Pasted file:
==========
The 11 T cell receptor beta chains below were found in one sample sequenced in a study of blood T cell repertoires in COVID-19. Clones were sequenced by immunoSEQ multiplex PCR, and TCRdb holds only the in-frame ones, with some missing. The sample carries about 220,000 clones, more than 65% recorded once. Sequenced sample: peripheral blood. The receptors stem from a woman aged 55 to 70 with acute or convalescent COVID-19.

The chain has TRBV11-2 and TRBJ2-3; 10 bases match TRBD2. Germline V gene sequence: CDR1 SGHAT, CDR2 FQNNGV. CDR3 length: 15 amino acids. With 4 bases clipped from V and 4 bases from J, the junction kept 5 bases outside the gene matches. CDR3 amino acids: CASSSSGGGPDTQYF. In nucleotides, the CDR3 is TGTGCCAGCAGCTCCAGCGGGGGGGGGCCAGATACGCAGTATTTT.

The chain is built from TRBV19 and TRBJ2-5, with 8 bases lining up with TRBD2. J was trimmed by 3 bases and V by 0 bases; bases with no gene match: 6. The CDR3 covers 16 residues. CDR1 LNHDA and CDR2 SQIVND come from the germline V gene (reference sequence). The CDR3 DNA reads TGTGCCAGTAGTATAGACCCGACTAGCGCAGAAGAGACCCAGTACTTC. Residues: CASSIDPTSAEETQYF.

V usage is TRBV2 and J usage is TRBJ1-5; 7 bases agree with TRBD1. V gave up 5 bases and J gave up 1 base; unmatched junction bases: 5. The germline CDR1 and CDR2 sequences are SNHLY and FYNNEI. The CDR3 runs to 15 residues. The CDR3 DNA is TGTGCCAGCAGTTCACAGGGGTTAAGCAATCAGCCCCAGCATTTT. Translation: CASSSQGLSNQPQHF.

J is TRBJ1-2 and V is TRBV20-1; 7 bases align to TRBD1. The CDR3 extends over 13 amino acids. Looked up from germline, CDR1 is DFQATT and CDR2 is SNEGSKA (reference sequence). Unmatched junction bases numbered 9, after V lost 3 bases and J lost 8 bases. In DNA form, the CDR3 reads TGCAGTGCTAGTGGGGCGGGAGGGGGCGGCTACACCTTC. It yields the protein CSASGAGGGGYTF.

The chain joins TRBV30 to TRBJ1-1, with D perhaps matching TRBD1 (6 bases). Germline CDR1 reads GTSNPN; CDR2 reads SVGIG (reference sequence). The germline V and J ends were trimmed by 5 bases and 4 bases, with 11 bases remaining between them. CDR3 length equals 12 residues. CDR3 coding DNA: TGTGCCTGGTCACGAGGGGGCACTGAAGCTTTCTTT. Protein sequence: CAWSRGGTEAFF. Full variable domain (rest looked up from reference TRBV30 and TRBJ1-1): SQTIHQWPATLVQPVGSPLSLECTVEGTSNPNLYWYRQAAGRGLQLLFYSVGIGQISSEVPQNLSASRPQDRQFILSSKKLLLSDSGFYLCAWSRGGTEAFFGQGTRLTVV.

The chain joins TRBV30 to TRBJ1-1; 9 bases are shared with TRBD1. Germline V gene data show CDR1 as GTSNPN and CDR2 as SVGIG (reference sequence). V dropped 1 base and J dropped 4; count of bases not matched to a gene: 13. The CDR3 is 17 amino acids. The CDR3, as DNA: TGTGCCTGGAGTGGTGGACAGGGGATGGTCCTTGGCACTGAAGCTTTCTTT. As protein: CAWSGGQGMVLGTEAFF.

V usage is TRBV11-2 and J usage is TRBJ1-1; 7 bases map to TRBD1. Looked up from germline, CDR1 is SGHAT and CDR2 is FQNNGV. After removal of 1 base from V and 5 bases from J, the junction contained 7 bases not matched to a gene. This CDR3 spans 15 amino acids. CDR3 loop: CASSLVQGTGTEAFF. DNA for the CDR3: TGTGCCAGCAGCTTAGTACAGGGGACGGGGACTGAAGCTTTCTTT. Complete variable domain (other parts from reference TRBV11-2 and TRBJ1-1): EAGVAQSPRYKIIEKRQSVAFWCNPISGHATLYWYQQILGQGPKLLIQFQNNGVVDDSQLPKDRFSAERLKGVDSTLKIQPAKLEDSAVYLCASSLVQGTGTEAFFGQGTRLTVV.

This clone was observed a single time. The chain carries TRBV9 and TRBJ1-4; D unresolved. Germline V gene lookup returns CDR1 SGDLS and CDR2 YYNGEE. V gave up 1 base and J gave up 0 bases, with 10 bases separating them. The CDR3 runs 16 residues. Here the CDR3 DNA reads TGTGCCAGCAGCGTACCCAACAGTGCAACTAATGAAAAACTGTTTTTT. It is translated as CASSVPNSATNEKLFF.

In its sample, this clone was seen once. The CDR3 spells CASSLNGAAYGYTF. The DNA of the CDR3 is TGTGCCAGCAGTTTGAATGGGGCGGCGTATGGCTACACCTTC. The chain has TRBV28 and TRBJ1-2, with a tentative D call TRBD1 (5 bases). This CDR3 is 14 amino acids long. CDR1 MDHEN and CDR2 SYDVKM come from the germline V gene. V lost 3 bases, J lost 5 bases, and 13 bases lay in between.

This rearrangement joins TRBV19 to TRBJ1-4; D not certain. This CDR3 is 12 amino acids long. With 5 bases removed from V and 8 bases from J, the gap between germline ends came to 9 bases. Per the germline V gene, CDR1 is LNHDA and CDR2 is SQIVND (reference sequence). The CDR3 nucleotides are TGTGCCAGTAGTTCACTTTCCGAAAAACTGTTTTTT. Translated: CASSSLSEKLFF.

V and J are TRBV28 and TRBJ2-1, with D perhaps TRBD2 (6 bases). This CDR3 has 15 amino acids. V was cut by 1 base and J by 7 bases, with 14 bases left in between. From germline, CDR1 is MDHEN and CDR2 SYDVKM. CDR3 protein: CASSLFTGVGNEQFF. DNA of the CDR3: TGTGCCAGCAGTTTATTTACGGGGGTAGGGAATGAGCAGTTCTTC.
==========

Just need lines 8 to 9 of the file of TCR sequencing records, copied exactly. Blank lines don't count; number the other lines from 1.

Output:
V usage is TRBV11-2 and J usage is TRBJ1-1; 7 bases map to TRBD1. Looked up from germline, CDR1 is SGHAT and CDR2 is FQNNGV. After removal of 1 base from V and 5 bases from J, the junction contained 7 bases not matched to a gene. This CDR3 spans 15 amino acids. CDR3 loop: CASSLVQGTGTEAFF. DNA for the CDR3: TGTGCCAGCAGCTTAGTACAGGGGACGGGGACTGAAGCTTTCTTT. Complete variable domain (other parts from reference TRBV11-2 and TRBJ1-1): EAGVAQSPRYKIIEKRQSVAFWCNPISGHATLYWYQQILGQGPKLLIQFQNNGVVDDSQLPKDRFSAERLKGVDSTLKIQPAKLEDSAVYLCASSLVQGTGTEAFFGQGTRLTVV.

This clone was observed a single time. The chain carries TRBV9 and TRBJ1-4; D unresolved. Germline V gene lookup returns CDR1 SGDLS and CDR2 YYNGEE. V gave up 1 base and J gave up 0 bases, with 10 bases separating them. The CDR3 runs 16 residues. Here the CDR3 DNA reads TGTGCCAGCAGCGTACCCAACAGTGCAACTAATGAAAAACTGTTTTTT. It is translated as CASSVPNSATNEKLFF.